Another 20 minutes later, an examiner we hadn’t seen before came to the truck and gave me instructions for the air brake test, which I executed perfectly. I then executed a flawless straight line backup. She then told me to set up for the P-park I was confident. Until she told me that I was to execute the parallel park without my front wheels leaving the concrete. ALL the other trainees were told that the gravel just off the concrete was okay. The grass just beyond the gravel was not to be touched. My confidence melted somewhat. After an initial rearward move I felt my alignment not conducive to a good result. I pulled ahead and gave it another go and ended up within two feet of the curb. The examiner hopped in and gave me instructions for the road part of the test and off we went. Whereas the other trainer told me the examiners were very engaging and did everything the could to put the examinees at ease, my examiner was a cold fish and there would be no hint of warmth much less a single calming word. But hey, I’m an adult.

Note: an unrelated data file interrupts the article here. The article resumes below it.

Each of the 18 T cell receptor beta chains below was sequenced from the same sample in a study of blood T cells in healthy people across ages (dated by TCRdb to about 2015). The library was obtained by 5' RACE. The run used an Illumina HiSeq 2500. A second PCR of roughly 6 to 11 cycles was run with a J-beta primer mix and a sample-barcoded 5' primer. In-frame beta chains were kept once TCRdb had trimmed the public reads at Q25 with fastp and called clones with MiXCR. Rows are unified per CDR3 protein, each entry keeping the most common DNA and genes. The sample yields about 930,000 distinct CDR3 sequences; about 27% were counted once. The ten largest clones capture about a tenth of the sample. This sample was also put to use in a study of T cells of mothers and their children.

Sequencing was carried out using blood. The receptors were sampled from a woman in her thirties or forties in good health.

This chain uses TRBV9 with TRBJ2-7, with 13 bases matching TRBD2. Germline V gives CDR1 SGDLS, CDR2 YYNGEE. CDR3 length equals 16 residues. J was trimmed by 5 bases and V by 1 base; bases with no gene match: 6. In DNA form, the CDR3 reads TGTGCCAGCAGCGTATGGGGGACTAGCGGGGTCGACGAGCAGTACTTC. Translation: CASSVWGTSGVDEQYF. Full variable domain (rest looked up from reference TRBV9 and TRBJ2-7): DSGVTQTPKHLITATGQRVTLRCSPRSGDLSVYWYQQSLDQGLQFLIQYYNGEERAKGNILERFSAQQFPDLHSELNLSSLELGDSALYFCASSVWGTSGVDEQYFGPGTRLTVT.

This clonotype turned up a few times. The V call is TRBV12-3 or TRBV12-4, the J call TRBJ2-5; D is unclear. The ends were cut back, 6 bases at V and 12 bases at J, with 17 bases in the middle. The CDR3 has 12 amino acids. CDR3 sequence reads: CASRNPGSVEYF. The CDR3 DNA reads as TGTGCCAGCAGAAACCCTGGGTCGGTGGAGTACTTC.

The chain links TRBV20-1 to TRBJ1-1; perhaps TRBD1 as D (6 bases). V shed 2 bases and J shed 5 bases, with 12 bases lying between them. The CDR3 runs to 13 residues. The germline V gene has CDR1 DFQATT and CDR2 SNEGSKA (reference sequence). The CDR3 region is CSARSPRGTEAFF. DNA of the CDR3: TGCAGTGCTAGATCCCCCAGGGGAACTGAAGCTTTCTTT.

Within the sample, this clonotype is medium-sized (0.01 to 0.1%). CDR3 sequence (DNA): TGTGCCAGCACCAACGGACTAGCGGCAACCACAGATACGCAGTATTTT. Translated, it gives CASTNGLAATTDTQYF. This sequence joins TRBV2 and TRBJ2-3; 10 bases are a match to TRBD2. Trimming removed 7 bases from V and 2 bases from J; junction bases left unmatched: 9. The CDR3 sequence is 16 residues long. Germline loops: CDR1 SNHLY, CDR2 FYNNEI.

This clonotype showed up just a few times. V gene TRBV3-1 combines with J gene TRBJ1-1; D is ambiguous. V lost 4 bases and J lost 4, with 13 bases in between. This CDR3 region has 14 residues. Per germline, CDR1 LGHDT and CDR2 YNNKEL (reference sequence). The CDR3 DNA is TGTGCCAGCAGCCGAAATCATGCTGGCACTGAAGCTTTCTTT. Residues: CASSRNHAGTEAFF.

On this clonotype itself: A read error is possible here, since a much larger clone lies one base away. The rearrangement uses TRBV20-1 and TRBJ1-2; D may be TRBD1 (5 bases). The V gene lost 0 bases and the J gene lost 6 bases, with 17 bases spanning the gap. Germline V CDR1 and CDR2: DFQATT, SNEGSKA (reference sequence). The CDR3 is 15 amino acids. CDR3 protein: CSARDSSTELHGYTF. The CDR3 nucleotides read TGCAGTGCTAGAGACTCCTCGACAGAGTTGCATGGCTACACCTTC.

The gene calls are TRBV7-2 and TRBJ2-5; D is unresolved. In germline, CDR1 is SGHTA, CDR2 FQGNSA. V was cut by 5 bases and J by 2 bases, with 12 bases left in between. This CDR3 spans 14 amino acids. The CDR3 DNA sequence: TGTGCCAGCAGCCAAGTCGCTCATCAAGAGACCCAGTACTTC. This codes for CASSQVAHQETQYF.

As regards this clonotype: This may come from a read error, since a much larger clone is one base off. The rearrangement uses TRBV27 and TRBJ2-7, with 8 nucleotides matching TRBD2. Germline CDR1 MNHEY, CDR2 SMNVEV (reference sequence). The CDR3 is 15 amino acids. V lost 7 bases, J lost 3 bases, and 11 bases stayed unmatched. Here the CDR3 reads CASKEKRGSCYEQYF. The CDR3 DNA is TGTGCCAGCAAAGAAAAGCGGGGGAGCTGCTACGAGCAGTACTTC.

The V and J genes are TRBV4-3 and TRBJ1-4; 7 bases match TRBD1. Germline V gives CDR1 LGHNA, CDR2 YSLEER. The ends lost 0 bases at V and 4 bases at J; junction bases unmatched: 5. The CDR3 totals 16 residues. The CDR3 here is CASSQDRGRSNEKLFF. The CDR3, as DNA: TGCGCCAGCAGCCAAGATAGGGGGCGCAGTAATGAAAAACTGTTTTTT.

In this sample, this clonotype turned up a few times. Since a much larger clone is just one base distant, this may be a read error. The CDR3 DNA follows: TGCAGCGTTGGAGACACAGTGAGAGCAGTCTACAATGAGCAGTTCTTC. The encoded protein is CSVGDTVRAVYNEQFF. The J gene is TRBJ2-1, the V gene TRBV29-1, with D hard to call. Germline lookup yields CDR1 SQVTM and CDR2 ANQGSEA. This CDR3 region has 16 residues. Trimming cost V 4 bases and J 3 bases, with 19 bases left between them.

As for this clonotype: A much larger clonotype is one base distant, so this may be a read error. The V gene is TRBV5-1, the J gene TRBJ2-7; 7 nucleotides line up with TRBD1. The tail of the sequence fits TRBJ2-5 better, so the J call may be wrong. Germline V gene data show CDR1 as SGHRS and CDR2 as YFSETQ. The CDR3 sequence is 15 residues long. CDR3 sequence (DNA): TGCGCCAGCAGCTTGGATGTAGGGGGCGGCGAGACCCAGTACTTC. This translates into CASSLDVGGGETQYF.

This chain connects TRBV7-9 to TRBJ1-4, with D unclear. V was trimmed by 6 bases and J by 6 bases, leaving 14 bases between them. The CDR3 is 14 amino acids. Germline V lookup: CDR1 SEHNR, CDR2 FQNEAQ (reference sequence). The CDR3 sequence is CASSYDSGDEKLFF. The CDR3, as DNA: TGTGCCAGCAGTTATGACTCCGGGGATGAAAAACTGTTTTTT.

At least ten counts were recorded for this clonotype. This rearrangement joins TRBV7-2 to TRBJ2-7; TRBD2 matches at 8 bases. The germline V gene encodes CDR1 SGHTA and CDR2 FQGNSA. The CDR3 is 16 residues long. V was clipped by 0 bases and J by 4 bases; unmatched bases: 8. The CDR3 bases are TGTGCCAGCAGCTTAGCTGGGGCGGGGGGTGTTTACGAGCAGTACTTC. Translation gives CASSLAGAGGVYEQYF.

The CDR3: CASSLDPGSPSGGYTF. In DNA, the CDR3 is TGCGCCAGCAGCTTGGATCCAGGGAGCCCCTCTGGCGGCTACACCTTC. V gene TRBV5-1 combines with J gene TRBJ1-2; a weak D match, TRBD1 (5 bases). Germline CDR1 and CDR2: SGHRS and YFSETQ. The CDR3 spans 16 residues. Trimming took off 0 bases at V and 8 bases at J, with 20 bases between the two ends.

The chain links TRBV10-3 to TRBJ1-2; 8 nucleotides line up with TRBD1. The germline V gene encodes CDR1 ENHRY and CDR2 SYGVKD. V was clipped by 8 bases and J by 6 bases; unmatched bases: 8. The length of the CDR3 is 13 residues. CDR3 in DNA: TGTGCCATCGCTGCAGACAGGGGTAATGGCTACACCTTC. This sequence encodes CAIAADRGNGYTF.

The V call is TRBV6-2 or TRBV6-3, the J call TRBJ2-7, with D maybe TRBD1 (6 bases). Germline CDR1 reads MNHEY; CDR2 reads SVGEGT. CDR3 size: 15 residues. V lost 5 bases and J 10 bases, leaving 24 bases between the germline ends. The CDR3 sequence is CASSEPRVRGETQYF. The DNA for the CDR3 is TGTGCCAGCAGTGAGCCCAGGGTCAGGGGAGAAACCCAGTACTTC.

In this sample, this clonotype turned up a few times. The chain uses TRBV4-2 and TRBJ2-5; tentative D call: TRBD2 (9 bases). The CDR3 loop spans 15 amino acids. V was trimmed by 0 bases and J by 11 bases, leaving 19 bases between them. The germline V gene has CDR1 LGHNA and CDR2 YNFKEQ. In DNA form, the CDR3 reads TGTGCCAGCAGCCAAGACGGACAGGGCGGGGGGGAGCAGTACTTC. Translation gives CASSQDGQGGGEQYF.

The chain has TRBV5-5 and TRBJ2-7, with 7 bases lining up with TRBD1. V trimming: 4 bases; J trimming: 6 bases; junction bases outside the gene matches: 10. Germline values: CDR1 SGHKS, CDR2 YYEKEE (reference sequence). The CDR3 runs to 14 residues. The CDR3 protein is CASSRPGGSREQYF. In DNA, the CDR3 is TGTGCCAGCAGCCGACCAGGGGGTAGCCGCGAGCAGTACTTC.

I drove everywhere she told me to drive. My upshifting was excellent. My downshifting was spotty. I missed a few signals. Because I was her first big rig exam of the day, she didn’t have anyone to compare me to. She didn’t ride along with the failures over the last two days. She didn’t know that I had spent almost 15 hours waiting for my shot behind the wheel. But although she docked me 21 points, including a deduct for the parallel park, I had PASSED (cue angel choir)!!!
I would have liked to ride back to the shed with the other members of my team but I was in my own car which I would be driving back to the dealership. My lease was up and we were turning the car back in and contracting the family fleet to a single vehicle. THAT extra expense will not be missed. And of course, since I’ll be on the road all the time, we won’t be needing a second car sitting in the garage.
Final thought: I would have liked a perfect score, at least something in the 90s, I was satisfied with a pass. Dallas, here I come.